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Regulation of macrophage function in inflammation and atherosclerosis

By Norihito Shibata and Christopher K. Glass

Abstract

Atherosclerosis can be considered as both a chronic inflammatory disease and a lipid metabolism disorder. Innate immunity pathways have long been suspected to contribute to the initiation and progression of atherosclerosis. This suggests that crosstalk between lipid metabolism and innate immunity pathways plays an important role for the development and/or the prevention of atherosclerosis. However, it is not fully defined how innate immunity affects lipid metabolism. Macrophages play a central role in atherogenesis through the accumulation of cholesterol and the production of inflammatory mediators and cytokines. Liver X receptors (LXRs) exert an important atheroprotective effect in the macrophage. In addition to regulating cholesterol metabolism, LXRs are also negative regulators of macrophage inflammatory gene responses. In this review, we will discuss the roles of LXRs in the macrophage as key factors that link innate immunity and lipid metabolism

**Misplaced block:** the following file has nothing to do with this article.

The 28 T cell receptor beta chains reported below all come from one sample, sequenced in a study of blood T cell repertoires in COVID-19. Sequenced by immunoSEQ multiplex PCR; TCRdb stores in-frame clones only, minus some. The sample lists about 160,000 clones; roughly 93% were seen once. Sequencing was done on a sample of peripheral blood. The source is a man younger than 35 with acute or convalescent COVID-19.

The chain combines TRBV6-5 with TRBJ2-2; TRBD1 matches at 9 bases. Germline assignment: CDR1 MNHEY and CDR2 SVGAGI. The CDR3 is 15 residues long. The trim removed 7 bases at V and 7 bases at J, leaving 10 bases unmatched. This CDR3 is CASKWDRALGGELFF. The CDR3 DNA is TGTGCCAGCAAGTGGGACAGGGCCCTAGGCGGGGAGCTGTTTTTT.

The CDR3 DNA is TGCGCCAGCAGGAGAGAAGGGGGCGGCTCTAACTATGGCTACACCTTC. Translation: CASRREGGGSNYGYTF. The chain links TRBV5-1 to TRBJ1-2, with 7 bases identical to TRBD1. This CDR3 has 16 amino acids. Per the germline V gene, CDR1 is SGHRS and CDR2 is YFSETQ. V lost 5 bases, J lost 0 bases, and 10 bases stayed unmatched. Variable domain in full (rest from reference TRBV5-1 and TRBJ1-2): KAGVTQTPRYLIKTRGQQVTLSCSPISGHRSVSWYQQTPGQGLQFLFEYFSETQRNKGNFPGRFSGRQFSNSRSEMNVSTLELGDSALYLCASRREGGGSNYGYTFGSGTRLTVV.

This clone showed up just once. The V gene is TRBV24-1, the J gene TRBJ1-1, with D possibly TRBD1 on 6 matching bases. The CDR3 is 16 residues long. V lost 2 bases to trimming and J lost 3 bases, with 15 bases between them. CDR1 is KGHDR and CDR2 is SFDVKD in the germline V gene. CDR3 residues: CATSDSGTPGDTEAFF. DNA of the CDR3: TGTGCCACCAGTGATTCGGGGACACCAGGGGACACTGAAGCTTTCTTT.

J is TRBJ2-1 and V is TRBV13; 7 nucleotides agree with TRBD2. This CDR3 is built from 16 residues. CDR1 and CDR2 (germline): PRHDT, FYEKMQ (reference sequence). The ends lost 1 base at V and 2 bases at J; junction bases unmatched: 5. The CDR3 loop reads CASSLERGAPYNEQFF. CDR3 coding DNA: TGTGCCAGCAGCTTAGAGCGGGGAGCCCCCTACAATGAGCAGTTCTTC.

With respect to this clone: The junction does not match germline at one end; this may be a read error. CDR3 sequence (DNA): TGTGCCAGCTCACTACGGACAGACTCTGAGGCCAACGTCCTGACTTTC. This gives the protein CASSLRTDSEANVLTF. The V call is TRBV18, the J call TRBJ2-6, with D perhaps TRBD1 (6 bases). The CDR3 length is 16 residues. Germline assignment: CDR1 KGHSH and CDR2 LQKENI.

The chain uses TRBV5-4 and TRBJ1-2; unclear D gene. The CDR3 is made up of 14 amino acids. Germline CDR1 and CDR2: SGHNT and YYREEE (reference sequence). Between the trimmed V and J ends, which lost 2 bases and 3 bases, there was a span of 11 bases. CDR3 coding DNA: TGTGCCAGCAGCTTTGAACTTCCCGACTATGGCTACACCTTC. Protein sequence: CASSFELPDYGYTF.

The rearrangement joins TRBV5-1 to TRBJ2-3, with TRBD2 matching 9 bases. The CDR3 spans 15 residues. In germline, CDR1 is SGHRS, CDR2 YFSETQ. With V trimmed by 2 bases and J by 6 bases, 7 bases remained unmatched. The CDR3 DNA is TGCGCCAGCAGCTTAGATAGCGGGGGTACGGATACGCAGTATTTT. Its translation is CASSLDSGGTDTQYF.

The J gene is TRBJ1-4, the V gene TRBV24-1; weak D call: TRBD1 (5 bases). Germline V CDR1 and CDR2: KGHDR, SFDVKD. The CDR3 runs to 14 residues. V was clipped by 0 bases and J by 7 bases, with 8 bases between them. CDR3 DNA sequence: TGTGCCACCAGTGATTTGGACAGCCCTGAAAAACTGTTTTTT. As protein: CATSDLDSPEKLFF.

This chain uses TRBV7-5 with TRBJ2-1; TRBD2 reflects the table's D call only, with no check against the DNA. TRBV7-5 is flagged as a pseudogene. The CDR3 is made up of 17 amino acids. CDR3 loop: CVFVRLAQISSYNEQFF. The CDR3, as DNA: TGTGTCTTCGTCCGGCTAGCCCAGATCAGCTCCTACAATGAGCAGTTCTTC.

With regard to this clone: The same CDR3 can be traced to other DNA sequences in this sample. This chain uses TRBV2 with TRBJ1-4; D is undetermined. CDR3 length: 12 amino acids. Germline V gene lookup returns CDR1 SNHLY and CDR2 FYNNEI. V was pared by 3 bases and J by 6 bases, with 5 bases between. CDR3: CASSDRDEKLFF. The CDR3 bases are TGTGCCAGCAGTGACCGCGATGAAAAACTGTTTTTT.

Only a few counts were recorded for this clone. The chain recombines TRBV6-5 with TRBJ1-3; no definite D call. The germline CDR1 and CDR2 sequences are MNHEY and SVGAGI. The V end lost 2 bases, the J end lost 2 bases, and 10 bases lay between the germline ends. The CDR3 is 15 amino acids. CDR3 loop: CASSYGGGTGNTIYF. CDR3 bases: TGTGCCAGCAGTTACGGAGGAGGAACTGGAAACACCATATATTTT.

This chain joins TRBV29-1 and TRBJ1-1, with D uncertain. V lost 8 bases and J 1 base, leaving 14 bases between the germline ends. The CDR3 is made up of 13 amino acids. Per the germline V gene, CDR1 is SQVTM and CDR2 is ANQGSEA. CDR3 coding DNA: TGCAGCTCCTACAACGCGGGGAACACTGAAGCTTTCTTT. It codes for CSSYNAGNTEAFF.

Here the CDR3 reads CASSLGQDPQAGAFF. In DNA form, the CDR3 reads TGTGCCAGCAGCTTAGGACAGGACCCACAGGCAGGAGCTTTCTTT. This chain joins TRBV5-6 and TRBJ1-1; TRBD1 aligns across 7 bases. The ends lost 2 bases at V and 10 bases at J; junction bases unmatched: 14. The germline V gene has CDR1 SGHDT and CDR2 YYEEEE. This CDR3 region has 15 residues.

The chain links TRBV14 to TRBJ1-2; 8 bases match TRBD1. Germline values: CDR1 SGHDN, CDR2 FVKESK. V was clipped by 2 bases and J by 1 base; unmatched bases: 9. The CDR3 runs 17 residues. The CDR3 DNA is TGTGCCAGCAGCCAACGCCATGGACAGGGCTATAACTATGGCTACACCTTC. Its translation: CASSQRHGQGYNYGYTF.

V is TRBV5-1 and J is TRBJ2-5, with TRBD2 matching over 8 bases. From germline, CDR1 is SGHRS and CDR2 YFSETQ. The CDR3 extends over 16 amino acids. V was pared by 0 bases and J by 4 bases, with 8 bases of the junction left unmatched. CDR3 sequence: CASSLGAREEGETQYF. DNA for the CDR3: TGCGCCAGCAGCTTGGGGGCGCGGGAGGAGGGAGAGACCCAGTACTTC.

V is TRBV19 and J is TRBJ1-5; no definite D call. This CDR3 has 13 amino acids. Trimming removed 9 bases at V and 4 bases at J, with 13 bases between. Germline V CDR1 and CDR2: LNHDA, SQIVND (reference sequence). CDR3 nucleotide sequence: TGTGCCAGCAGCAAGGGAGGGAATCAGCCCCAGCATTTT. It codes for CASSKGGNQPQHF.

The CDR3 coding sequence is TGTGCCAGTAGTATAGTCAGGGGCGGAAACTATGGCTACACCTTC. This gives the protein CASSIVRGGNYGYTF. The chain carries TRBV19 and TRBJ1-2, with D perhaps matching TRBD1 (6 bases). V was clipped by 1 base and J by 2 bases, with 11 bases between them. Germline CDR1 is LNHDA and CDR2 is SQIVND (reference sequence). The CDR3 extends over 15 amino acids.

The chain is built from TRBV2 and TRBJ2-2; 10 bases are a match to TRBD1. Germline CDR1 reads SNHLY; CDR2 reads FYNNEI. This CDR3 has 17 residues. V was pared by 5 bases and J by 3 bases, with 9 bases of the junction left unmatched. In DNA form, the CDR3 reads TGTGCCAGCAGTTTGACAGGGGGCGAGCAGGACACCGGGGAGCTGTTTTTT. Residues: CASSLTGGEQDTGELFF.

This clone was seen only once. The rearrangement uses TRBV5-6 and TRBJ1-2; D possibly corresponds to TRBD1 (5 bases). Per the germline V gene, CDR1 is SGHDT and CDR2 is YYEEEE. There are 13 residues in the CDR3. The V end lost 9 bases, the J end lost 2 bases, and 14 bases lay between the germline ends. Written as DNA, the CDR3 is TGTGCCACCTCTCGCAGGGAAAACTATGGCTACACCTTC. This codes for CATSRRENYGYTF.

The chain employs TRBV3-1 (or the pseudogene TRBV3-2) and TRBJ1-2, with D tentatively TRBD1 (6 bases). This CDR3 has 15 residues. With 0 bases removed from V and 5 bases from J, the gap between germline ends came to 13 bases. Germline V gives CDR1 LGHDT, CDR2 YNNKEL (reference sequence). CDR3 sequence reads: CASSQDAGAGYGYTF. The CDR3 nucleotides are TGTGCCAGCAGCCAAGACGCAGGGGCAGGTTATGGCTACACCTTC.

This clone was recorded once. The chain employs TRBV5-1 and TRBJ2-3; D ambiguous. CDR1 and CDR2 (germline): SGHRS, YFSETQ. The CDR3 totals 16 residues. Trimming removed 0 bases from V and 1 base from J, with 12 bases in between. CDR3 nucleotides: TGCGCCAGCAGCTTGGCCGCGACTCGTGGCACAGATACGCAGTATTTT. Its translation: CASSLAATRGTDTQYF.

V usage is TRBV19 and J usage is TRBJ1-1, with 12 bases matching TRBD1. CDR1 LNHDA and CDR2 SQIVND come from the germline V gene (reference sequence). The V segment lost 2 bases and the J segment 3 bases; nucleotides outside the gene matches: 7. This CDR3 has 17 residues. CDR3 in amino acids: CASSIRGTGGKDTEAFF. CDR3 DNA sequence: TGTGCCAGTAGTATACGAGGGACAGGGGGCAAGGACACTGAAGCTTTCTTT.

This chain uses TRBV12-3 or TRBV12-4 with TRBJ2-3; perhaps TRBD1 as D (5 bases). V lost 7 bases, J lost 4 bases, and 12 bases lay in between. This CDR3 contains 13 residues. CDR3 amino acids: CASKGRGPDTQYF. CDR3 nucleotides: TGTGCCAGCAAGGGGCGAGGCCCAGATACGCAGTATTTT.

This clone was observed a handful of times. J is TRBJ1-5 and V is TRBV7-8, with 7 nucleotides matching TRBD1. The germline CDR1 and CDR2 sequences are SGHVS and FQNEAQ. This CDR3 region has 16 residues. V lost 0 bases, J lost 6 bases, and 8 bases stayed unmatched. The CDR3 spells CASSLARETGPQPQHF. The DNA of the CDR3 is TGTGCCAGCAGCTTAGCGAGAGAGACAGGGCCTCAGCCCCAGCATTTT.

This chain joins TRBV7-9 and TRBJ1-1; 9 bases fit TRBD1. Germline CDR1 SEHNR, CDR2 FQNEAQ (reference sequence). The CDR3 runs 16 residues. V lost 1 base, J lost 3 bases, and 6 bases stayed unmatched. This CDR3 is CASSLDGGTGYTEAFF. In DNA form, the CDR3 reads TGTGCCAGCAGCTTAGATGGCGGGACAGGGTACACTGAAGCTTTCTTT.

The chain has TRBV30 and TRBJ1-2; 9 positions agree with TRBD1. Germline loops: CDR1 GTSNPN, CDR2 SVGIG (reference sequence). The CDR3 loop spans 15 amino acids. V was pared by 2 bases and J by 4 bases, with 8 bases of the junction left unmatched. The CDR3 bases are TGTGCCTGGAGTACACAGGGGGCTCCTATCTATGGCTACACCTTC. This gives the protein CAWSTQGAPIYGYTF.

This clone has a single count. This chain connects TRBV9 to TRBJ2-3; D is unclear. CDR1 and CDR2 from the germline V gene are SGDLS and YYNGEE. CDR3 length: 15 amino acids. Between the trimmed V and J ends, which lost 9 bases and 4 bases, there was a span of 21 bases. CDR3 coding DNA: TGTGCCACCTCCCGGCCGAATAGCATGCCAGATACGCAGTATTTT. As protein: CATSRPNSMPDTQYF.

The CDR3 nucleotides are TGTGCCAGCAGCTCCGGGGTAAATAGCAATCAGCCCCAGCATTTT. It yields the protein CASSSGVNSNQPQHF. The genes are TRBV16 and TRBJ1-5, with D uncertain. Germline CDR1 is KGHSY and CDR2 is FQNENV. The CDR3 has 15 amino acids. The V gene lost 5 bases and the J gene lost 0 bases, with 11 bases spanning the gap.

Topics: Receptors
Publisher: American Society for Biochemistry and Molecular Biology
OAI identifier: oai:pubmedcentral.nih.gov:2674700
Provided by: PubMed Central
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